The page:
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    - 129 - It was just as well a heart

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    - 131 - We arrived at Anzac Cove at

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    - 133 - RAN BAND NEWS EDITION NUMBE

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    - 135 - There were a couple of spec

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    - 137 - We took part in café party

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    - 139 - The location of the school

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    - 141 - However, our role in the Re

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    - 143 - Everyone is enjoying the mu

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    - 145 - HMAS Anzac detachment of mu

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    - 147 - The highlight of the deploy

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    - 149 - With our combat body armour

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    - 151 - On Monday 5 December 2005 t

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    - 153 - The AFL Grand Final was wat

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    - 155 - In March we embarked 11 mus

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    - 157 - RAN BAND NEWS EDITION NUMBE

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    - 159 - The BIT 2006 debut show, at

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    - 161 - RAN BAND NEWS EDITION NUMBE

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    - 163 - We headed up the back of th

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    - 165 - I remember looking up at th

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    - 167 - RAN BAND NEWS EDITION NUMBE

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    - 169 - The first official function

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    - 171 - Prior to meals the tables a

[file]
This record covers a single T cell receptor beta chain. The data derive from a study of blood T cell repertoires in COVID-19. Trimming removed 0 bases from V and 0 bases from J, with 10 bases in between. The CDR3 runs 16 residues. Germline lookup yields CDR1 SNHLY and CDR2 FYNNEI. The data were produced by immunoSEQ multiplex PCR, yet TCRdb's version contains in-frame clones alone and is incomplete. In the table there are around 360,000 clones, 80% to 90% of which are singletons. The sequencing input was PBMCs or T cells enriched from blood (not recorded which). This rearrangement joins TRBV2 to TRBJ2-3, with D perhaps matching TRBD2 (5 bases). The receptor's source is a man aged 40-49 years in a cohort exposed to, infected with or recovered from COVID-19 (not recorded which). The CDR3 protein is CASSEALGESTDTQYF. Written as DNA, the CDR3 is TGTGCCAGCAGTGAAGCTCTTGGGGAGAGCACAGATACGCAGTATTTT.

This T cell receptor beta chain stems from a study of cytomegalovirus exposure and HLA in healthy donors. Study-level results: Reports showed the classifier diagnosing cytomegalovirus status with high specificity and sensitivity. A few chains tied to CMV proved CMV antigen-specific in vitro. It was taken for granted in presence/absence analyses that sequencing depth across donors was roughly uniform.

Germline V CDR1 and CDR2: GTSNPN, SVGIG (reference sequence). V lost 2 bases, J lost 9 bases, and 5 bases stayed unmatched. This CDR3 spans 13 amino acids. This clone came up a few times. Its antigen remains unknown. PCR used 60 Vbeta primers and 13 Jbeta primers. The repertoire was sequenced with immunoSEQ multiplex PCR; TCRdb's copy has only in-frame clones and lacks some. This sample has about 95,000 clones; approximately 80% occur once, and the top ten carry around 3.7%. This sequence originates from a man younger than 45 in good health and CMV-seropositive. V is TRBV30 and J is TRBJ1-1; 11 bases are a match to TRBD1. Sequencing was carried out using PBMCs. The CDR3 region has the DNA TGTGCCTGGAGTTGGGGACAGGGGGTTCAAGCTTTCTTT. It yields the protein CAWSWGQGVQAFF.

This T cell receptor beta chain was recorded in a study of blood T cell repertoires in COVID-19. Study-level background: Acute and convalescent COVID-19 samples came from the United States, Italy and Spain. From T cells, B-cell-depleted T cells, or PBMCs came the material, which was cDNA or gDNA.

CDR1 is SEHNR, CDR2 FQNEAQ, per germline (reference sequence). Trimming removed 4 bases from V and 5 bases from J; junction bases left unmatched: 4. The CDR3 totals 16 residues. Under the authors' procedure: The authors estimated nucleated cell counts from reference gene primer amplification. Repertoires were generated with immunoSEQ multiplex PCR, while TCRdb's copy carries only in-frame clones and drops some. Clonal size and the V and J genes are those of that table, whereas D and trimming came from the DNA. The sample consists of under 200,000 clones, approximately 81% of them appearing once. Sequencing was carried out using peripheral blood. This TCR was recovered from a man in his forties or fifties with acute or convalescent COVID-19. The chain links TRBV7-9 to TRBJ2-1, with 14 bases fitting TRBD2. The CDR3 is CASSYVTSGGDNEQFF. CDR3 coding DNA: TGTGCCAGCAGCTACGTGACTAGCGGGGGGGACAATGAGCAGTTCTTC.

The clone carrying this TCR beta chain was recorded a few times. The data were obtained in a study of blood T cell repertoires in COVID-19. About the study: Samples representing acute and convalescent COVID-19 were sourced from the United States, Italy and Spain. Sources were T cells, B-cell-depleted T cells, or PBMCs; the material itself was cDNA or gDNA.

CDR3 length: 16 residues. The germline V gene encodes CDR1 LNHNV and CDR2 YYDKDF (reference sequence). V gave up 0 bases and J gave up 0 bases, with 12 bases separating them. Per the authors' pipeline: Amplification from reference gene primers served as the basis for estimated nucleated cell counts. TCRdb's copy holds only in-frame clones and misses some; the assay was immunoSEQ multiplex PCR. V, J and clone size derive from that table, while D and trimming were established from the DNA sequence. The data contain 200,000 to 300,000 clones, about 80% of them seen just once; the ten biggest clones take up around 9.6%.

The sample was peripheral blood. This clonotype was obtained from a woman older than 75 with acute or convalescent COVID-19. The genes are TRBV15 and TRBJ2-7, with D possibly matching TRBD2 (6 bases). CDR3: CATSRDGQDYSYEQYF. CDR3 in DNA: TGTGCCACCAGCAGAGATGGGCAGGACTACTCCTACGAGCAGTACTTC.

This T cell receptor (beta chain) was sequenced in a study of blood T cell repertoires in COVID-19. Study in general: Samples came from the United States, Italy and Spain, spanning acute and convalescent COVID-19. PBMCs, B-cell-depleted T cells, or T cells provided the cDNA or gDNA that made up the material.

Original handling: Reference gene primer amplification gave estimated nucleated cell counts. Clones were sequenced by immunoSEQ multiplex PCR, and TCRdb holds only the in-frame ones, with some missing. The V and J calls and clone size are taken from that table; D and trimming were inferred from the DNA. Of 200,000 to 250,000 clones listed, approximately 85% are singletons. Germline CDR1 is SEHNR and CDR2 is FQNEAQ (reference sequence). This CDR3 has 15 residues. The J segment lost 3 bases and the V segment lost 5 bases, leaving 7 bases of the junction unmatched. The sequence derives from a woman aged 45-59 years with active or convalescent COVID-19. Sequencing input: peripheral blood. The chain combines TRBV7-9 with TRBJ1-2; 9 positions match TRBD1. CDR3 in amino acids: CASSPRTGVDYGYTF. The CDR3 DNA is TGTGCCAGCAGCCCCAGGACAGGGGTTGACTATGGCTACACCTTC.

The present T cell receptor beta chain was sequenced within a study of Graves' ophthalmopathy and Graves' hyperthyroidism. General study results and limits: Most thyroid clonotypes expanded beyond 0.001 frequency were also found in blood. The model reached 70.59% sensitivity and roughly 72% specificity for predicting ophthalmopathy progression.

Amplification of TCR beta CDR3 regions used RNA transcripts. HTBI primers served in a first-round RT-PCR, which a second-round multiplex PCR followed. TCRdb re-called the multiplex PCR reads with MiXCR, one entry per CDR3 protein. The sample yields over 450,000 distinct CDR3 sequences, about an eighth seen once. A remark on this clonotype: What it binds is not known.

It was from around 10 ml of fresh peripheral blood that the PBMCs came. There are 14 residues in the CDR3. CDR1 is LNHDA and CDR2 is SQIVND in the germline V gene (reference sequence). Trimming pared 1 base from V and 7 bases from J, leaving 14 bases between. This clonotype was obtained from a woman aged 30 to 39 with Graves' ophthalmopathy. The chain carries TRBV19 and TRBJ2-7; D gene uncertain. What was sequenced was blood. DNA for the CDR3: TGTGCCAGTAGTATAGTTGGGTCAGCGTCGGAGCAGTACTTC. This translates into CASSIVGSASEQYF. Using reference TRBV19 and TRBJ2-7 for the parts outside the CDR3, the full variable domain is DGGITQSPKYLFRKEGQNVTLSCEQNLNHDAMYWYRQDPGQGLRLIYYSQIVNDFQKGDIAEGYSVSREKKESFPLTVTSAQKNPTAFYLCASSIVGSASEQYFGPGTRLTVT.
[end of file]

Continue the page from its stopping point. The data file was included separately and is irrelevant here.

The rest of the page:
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    - 173 - The Prison itself is situat

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    - 175 - On 26 August our final memb

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    - 177 - “My job has also taken me

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    - 179 - Two of our people, Lieutena

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    - 181 - Our first concert at Camp V

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    - 183 - For a normal trombonist thi

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  • Page 189 and 190: - 187 - As part of the celebrations
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  • Page 193 and 194: - 191 - The first commitment for th
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  • Page 197 and 198: - 195 - Many books have been writte
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  • Page 201 and 202: - 199 - After the parade had finish
  • Page 203 and 204: - 201 - After spending the weekend
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  • Page 207 and 208: - 205 - On day two, our friends fro
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  • Page 211 and 212: - 209 - They seemed to focus more o
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  • Page 217 and 218: - 215 - By attending the Art Galler
  • Page 219 and 220: - 217 - When not busy performing, t
  • Page 221 and 222: - 219 - Once installed in our accom
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  • Page 225 and 226: - 223 - The evening was indeed over
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  • Page 237: - 235 - Navy Band Southwest in San
  • Page 241 and 242: - 239 - HANDS ACROSS THE SEA NICK C
  • Page 243 and 244: - 241 - ALL HANDS ON DECK Conductor
  • Page 245 and 246: - 243 - THE SEAFARER 2 March 2011 a
  • Page 247 and 248: - 245 - A NAVAL SALUTE PROCESSION A
  • Page 249 and 250: - 247 - CHAPTER 7 RECORDINGS Royal
  • Page 251 and 252: - 249 - LIVE IN CONCERT (2002) Inve
  • Page 253 and 254: Woodwind Quintet Able Seaman Svetla
  • Page 255 and 256: Disc One Serving Australia With Pri
  • Page 257 and 258: INTERNATIONAL DEFENCE EXHIBITION AN